CUNA Regulatory Comment Call


June 30, 2006

NCUA Filing Requirements for Suspicious Activity Reports

EXECUTIVE SUMMARY

  • The NCUA Board has published a proposed rule to provide greater detail and clarity concerning the reporting requirements, filing procedures and other important aspects of Suspicious Activity Reports (SARs). At the meeting where the Board decided to issue the proposal, the Board acknowledged that SAR filing and the Bank Secrecy Act (BSA) generate a lot of comments and questions from credit unions. This rule is intended to provide credit unions with basic information concerning SARs in a single location, the result being a quick reference tool.
  • The proposal covers:
    • The definition of reportable activity;
    • Important filing procedures;
    • Record retention requirements;
    • Prompt notification of the board of directors of SAR filings;
    • Confidentiality of SARs; and
    • Liability protection.
  • The proposed changes are the result of NCUA’s internal rolling review of the agency’s regulations. In this process, NCUA reviews one-third of its regulations every year.
  • Comments are due to NCUA by August 28, 2006. Please send your comments to CUNA by August 18, 2006. Please feel free to fax your responses to CUNA at 202-638-7052; e-mail them to Associate General Counsel Mary Dunn at mdunn@cuna.com or to Senior Regulatory Counsel Catherine Orr at corr@cuna.com; or mail them to Mary or Catherine in c/o CUNA's Regulatory Advocacy Department, 601 Pennsylvania Avenue, NW, 6th Floor - South Building, Washington, DC 20004. You may also contact us at 800-356-9655, ext. 6743, if you would like a copy of the draft SAR form, or you may access it here.
  • DESCRIPTION OF THE PROPOSAL

  • The heading of the rule (Part 748) would be changed from “Security Program, Report of Crime and Catastrophic Act and Bank Secrecy Act Compliance” to “Security Program, Report of Suspected Crimes, Suspicious Transactions, Catastrophic Acts and Bank Secrecy Act Compliance” in order to more accurately describe the scope of the rule.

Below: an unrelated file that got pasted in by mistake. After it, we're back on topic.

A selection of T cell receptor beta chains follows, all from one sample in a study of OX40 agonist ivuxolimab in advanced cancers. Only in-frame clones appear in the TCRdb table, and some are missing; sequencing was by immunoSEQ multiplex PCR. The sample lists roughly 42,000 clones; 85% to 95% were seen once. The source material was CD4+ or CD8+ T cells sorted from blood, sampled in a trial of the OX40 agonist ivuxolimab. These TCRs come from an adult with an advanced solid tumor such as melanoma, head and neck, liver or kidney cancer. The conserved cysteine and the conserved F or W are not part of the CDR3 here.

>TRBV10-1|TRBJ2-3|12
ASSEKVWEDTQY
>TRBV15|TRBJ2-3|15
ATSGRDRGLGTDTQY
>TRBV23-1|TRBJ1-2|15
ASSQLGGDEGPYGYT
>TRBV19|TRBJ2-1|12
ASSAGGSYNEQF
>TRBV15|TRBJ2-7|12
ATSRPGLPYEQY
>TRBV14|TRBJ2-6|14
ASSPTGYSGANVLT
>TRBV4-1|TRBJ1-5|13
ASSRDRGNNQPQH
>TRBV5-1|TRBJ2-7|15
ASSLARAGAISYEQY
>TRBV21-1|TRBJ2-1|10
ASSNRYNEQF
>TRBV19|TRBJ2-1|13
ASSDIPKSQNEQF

• The rule would clarify that reportable activity includes suspected crimes and suspicious transactions related to money laundering or other illegal activity, such as terrorism financing or a violation of the Bank Secrecy Act (BSA). A SAR should be filed when the credit union detects or suspects: (1) insider abuse involving any amount of money; (2) transactions involving federal criminal violation or pattern of violations aggregating $5,000 or more where a suspect can be identified; (3) transactions involving federal criminal violation or pattern of violations aggregating $25,000 or more regardless of whether a suspect can be identified; or (4) transactions aggregating $5,000 or more that involve potential money laundering or BSA violations.
  • A credit union would not be obligated to file a SAR for a robbery or burglary (committed or attempted) or for lost, missing, counterfeit or stolen securities as long as the credit union makes a report to the appropriate law enforcement authorities.
  • Under the proposal, a credit union must file a SAR with FinCEN no later than 30 calendar days from the date the suspicious activity is initially detected. If there is no suspect identified at that time, a credit union may have an additional 30 calendar days to file. If the violation requires immediate attention (such as a money laundering scheme), in addition to filing a SAR the credit union must immediately notify the appropriate law enforcement or supervisory authority. The rule would incorporate reporting and filing instructions required by the SAR form and Treasury Department BSA regulations.